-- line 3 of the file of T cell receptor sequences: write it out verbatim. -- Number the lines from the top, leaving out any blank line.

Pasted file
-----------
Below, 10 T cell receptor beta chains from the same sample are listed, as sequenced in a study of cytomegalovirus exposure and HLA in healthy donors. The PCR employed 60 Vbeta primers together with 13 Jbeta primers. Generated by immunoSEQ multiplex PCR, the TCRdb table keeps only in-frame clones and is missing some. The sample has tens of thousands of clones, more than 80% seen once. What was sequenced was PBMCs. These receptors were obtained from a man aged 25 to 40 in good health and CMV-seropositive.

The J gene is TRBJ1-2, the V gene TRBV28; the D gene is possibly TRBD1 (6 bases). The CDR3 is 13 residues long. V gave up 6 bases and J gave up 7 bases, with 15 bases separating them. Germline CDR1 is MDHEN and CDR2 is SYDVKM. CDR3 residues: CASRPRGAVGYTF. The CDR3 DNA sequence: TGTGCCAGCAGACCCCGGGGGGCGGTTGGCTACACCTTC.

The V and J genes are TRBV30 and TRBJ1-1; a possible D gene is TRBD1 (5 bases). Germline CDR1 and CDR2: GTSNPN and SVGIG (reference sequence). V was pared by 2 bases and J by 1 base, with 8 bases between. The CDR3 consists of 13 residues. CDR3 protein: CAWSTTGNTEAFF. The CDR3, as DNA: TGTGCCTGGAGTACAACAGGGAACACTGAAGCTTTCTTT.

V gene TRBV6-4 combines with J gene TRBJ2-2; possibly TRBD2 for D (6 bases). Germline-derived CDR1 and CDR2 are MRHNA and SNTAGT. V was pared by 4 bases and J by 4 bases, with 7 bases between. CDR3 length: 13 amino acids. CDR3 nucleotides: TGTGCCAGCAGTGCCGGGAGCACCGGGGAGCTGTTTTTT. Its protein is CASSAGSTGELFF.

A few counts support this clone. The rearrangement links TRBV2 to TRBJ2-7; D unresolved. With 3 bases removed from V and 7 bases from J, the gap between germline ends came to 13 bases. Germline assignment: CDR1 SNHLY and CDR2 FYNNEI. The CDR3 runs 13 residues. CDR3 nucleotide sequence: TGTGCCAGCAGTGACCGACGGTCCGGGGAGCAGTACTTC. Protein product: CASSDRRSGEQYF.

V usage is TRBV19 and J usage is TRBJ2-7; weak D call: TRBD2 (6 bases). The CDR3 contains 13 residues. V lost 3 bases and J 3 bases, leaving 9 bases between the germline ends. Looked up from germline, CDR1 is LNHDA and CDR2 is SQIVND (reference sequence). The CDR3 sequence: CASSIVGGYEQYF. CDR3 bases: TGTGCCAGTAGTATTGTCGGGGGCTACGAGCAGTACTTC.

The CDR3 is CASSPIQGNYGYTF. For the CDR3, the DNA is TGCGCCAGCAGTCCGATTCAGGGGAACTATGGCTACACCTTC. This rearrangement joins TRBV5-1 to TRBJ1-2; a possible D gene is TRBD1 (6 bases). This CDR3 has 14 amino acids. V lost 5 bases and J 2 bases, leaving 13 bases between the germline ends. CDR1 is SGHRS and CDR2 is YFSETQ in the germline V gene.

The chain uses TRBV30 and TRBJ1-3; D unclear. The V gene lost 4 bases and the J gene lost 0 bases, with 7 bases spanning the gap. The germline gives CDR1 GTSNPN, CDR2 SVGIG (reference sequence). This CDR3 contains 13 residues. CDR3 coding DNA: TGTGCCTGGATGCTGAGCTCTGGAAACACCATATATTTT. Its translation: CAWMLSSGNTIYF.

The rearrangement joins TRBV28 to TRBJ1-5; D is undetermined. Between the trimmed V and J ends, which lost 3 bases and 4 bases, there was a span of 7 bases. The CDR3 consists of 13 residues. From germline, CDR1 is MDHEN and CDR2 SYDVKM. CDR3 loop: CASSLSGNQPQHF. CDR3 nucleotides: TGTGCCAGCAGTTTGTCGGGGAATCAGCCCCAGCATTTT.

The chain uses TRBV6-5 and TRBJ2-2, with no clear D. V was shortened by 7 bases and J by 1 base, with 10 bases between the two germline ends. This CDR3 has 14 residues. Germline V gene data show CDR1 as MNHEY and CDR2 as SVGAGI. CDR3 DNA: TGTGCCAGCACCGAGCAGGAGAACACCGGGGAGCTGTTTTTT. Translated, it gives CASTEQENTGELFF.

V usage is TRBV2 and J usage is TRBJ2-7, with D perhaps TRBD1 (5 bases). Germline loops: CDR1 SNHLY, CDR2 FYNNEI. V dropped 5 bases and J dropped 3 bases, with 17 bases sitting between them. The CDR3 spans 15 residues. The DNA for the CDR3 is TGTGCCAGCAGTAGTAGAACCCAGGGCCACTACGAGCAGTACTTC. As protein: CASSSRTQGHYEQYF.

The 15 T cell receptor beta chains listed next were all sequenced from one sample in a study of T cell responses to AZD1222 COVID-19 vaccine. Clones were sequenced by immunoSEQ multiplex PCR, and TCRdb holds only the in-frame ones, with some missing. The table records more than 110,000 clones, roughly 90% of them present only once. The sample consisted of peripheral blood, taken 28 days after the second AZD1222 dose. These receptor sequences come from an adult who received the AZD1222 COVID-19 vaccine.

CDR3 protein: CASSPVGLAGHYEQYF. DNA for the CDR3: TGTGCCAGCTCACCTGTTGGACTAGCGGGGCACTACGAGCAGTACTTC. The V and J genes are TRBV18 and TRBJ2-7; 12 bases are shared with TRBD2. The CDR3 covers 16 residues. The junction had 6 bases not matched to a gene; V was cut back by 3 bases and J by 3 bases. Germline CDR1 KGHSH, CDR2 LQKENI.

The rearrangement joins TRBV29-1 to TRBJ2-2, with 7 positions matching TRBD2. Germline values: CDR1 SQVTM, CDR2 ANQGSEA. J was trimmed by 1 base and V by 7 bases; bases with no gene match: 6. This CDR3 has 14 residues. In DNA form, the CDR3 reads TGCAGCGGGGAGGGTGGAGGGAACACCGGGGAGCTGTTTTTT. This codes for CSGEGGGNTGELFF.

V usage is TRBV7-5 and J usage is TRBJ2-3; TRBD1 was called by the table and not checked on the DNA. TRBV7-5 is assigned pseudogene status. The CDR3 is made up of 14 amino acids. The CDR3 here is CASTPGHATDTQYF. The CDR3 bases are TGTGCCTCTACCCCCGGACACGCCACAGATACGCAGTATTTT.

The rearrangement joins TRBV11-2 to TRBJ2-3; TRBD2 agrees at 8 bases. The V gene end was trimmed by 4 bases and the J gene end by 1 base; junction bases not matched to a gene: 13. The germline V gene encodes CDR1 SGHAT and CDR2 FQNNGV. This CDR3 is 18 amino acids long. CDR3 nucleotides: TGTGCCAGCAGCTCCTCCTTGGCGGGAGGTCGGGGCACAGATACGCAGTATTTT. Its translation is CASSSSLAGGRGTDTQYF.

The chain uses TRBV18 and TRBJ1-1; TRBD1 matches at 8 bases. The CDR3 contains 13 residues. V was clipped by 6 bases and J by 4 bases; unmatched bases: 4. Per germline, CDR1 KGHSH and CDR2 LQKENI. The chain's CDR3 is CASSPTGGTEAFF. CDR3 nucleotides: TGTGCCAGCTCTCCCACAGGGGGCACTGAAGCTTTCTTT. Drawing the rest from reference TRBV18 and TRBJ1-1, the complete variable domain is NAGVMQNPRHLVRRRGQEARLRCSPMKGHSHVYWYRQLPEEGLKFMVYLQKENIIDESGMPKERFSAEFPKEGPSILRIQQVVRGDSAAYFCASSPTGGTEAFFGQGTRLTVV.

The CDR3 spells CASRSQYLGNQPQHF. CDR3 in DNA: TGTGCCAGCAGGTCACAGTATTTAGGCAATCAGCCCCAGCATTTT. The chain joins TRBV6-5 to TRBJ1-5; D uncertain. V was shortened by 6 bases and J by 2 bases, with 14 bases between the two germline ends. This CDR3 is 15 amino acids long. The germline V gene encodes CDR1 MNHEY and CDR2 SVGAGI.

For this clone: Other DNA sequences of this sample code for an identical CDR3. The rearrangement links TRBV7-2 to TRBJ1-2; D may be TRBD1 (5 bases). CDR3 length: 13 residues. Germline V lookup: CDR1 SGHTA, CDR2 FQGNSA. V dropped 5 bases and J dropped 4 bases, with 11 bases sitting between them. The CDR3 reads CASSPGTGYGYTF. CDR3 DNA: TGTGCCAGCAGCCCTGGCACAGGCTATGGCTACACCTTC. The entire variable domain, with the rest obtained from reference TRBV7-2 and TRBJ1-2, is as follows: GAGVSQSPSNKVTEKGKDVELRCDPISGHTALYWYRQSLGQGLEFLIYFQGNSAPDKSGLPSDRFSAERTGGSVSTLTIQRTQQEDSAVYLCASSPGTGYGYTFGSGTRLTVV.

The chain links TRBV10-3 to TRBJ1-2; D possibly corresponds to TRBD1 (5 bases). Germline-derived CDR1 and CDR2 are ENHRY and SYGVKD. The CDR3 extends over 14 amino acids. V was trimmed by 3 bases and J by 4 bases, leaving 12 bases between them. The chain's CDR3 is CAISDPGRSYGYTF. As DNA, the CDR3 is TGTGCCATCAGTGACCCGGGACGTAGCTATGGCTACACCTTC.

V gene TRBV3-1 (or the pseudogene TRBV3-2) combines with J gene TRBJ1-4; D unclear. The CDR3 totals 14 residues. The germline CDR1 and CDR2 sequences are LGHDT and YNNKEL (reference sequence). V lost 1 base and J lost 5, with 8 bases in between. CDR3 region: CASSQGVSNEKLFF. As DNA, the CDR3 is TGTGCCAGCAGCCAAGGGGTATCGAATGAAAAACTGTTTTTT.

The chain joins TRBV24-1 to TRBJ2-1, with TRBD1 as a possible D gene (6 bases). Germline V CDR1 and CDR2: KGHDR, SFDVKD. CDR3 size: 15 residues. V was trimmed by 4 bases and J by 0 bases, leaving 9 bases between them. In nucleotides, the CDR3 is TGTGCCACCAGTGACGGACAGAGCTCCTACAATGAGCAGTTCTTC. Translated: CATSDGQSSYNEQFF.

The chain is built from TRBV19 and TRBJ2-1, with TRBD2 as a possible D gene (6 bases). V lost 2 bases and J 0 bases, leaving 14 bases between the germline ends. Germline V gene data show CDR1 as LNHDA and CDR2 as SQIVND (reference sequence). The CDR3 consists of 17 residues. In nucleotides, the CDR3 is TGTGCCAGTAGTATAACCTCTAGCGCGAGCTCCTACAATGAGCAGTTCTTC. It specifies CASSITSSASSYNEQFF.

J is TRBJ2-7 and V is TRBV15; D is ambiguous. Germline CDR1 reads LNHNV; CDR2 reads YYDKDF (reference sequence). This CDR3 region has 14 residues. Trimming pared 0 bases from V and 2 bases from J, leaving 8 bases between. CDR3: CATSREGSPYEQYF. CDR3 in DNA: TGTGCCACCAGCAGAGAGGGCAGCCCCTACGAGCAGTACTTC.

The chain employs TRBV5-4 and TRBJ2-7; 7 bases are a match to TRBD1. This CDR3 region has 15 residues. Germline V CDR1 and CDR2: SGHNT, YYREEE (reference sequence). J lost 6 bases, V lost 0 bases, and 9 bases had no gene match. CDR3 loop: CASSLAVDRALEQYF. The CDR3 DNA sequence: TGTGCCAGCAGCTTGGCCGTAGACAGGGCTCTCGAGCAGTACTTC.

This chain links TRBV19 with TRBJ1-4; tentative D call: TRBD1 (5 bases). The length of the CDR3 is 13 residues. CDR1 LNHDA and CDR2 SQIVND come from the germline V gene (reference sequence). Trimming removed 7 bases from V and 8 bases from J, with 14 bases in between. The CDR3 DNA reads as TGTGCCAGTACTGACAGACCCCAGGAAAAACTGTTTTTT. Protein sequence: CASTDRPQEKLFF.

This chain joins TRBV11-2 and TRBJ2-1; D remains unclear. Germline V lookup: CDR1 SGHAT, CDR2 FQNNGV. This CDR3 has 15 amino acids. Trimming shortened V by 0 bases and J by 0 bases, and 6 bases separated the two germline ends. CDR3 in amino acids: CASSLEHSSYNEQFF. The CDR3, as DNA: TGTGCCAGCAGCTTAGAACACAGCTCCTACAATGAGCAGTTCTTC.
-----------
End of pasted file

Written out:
The V and J genes are TRBV30 and TRBJ1-1; a possible D gene is TRBD1 (5 bases). Germline CDR1 and CDR2: GTSNPN and SVGIG (reference sequence). V was pared by 2 bases and J by 1 base, with 8 bases between. The CDR3 consists of 13 residues. CDR3 protein: CAWSTTGNTEAFF. The CDR3, as DNA: TGTGCCTGGAGTACAACAGGGAACACTGAAGCTTTCTTT.